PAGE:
The week after the release of the US employment report (see below) is typically a little light for economic data releases and given it’s a holiday shortened week for those of us in the UK, could we possibly expect an easy ride? Clearly not. Politics, central bank meetings and corporate earnings will play an important role in setting investor expectations this week as markets face their first full week of May.
The corporate earnings season is still in full flight over in the US with many of the larger tech and financial constituents having already reported. Media giant Walt Disney report early in the week with questions expected around the upcoming acquisition of Fox. In Europe we’ll hear from German engineering company Siemens, quite often seen as a bellwether for European economic health. While over in Japan, the car manufacturer Toyota will report full year earnings where we’ll see what impact the stronger yen has had on sales.
Only a month ago the probability of a rate rise at this week’s Bank of England meeting was at over 80%. Fast forward to today and expectations have completely evaporated. Comments from Governor Mark Carney a couple of weeks ago which suggested a rate rise was not a done deal and terrible economic growth data in the UK for the first quarter have all contributed to the change in expectation. Should they retreat after painting a more aggressive picture of future interest rate hikes it will impair the Bank’s credibility going forward, loosening their control over financial markets. This Thursday’s meeting will conclude with a full press conference along with the presentation of the quarterly inflation report.
Donald Trump had generated a self-imposed deadline of this Saturday to make a decision on the Iran nuclear deal which limits the county’s nuclear programme in exchange for sanctions relief. The European nations who also co-signed the deal, namely France, Germany and the UK have tried to dissuade the US President, who feels the deal was not strong enough. Like many of Trump’s policies, he took to Twitter yesterday to bring forward this deadline to today when he will make an announcement. The noise around this has been enough to unsettle the oil price, pushing it up to over $70 per barrel last week.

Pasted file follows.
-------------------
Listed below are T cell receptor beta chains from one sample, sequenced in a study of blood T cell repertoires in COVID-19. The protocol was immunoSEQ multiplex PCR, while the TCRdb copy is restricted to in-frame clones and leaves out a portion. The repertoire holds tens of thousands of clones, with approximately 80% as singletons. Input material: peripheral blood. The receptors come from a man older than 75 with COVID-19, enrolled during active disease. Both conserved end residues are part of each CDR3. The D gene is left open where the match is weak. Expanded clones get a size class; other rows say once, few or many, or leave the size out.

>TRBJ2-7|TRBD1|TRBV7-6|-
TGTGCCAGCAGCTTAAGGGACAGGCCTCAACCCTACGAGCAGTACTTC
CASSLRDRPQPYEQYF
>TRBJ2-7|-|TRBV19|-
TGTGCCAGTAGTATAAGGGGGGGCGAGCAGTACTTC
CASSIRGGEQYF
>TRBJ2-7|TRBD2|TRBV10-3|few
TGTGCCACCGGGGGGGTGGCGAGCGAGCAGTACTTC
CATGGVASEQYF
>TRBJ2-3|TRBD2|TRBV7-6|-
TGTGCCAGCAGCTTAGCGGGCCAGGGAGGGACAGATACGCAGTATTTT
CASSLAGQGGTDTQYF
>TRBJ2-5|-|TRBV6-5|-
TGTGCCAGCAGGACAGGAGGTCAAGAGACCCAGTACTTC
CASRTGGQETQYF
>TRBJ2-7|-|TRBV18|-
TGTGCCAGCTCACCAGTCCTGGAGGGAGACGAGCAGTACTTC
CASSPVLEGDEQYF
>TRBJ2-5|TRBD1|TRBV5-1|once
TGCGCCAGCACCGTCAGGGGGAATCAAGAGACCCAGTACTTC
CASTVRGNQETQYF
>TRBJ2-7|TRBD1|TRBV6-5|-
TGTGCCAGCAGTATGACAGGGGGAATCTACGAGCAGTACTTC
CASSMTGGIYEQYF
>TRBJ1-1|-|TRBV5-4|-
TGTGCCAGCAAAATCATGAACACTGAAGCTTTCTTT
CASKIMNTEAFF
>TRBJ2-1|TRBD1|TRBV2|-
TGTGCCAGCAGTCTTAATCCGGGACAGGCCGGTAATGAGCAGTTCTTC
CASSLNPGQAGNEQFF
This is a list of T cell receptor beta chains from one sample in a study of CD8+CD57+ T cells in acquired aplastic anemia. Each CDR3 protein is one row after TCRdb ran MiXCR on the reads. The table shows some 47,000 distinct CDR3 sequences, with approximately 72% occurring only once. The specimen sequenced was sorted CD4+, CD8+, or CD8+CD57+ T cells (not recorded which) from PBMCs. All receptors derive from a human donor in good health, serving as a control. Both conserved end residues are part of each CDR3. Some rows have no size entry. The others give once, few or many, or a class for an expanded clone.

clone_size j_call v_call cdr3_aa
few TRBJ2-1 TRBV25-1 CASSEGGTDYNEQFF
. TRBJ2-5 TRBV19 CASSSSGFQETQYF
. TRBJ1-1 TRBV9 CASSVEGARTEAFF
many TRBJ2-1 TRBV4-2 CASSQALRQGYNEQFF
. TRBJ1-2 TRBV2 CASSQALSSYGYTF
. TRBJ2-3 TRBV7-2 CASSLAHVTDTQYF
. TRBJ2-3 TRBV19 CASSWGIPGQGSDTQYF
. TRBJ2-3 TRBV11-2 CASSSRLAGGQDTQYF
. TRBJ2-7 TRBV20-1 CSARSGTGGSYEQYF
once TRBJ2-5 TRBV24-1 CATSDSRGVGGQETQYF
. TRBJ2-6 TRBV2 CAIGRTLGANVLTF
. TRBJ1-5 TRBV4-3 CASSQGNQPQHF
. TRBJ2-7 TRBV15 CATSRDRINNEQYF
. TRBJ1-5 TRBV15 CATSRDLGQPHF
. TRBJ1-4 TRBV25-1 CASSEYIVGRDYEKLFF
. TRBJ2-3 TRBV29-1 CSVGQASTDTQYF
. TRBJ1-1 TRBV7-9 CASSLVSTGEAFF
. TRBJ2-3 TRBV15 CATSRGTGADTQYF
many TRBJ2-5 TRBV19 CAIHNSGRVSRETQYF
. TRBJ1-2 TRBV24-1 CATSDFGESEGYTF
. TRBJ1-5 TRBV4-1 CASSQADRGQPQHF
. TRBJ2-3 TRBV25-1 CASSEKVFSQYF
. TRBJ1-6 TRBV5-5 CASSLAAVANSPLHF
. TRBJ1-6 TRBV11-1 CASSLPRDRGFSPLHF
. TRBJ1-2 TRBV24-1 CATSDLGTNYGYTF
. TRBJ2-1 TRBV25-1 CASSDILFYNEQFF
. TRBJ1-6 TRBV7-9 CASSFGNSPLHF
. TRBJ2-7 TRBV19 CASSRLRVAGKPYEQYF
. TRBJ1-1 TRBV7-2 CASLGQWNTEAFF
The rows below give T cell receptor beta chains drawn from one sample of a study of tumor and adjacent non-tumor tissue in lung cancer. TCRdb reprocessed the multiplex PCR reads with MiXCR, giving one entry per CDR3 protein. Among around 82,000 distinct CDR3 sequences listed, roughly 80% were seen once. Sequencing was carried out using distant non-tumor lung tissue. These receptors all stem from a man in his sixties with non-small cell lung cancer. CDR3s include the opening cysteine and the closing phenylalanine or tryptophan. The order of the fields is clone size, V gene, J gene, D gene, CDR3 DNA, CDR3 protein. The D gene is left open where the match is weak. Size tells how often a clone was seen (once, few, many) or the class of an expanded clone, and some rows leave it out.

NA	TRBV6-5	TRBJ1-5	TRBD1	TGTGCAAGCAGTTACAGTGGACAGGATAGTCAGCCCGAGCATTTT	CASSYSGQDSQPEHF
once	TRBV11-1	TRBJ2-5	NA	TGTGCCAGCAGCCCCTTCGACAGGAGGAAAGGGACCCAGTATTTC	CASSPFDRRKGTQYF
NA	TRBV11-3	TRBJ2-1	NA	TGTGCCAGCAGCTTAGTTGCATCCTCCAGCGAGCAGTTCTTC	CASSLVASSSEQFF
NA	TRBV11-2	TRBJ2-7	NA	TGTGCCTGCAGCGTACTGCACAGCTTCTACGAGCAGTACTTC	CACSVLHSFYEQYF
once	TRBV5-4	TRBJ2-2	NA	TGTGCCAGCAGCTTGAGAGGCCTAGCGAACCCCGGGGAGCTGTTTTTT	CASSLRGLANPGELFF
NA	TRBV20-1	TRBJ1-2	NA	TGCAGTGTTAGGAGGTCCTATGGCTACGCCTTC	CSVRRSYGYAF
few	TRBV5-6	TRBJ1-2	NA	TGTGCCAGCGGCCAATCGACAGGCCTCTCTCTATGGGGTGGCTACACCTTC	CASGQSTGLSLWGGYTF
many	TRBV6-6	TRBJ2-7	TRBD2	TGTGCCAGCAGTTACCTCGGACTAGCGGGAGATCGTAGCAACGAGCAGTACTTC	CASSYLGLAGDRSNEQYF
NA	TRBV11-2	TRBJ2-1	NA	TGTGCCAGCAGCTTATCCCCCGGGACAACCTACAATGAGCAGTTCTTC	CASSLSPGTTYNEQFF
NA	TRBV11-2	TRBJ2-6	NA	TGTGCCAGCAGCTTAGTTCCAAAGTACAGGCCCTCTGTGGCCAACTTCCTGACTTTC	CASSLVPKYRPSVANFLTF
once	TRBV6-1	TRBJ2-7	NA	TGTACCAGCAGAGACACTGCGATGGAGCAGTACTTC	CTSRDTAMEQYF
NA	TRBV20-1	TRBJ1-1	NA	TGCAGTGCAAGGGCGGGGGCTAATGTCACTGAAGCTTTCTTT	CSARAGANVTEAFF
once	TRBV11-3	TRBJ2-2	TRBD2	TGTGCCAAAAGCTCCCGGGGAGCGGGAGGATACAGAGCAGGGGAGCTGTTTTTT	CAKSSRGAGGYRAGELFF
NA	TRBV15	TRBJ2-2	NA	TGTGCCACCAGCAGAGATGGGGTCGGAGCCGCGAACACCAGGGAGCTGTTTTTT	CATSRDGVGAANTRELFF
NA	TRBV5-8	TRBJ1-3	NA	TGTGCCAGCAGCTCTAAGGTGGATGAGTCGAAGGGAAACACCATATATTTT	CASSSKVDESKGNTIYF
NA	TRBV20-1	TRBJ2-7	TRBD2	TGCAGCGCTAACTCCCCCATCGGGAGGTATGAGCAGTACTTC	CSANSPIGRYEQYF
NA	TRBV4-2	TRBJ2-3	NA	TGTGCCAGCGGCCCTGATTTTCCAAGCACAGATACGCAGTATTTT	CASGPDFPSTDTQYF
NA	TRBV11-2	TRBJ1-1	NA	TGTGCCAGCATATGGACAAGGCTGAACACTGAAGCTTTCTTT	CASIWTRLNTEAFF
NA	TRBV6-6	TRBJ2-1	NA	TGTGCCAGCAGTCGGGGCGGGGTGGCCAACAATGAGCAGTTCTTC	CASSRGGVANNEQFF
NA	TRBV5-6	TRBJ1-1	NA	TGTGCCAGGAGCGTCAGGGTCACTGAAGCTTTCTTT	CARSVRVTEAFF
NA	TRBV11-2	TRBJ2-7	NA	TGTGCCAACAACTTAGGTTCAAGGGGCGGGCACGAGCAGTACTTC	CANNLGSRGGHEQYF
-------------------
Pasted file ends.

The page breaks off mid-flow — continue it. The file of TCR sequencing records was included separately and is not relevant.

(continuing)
The US employment report (known as Non-Farm Payrolls) reached another record with the April report showing that the unemployment rate had reached an 18-year low of 3.9%, down from 4.1% in March. Whilst the gain of 164,000 jobs in the month was lower than the consensus expectation, the rebound in manufacturing employment was stronger after the weather related drop in March. The growth in wages was a little disappointing at only 0.1%, which leaves the year-on-year growth number at 2.6% where it has been for the last three months.
In Argentina the central bank sparked a furore by raising interest rates twice last week, with the borrowing rate moving up to 40% by last Friday, having only been raised to 33.25% earlier in the week. The central bank has been doing this to prevent the currency from weakening further against the US dollar, against which it is down 25% already this year. Whilst some idiosyncratic factors have triggered the recent currency weakness, some commentators are noting that emerging markets, more broadly, are feeling the pressure of a stronger US dollar and higher US interest rates. Emerging market governments typically have a significant proportion of their debt in US dollars.
We witnessed the return of mega-merger last Monday, hot on the heels of the potential Sainsburys-Asda tie up last weekend. This included the re-ignition of US mobile phone operator Sprint’s takeover of larger rival T-Mobile. The deal still faces significant regulatory hurdles as the major telecoms providers in the US will fall from four to three following the acquisition. Later that day Marathon Petroleum, a US oil refining company, agreed to take over rival Andeavor which would create the largest crude oil processor in the US. Today’s Monday merger news has already revealed that Shire, the UK listed Pharmaceuticals company has recommended to shareholders to accept a takeover from the Japanese drug company, Takeda. Should the deal go through it would mark the largest foreign acquisition by a Japanese company.
Over the last few years the electric car maker, Tesla, has found a lot of support from international investors despite the company not making any profit and not hitting production targets. That was until last week when founder Elon Musk criticised analysts on a quarterly conference call, whilst refusing to disclose information around the company’s financing needs. The share price sold off sharply in the aftermath.
Many of the large European banks reported their quarterly earnings last week (traditionally the US banks report much earlier after the end of the quarter), with the overall message being fairly subdued – again in contrast to their US rivals. Much of their underperformance has been driven by weakness in their investment banking operations where management changes and regulatory costs still continue to burden profitability.
Source: Bloomberg. Figures are for the period 30th April to 6th May 2018.
Where the index is in a foreign currency, we have provided the local currency return.
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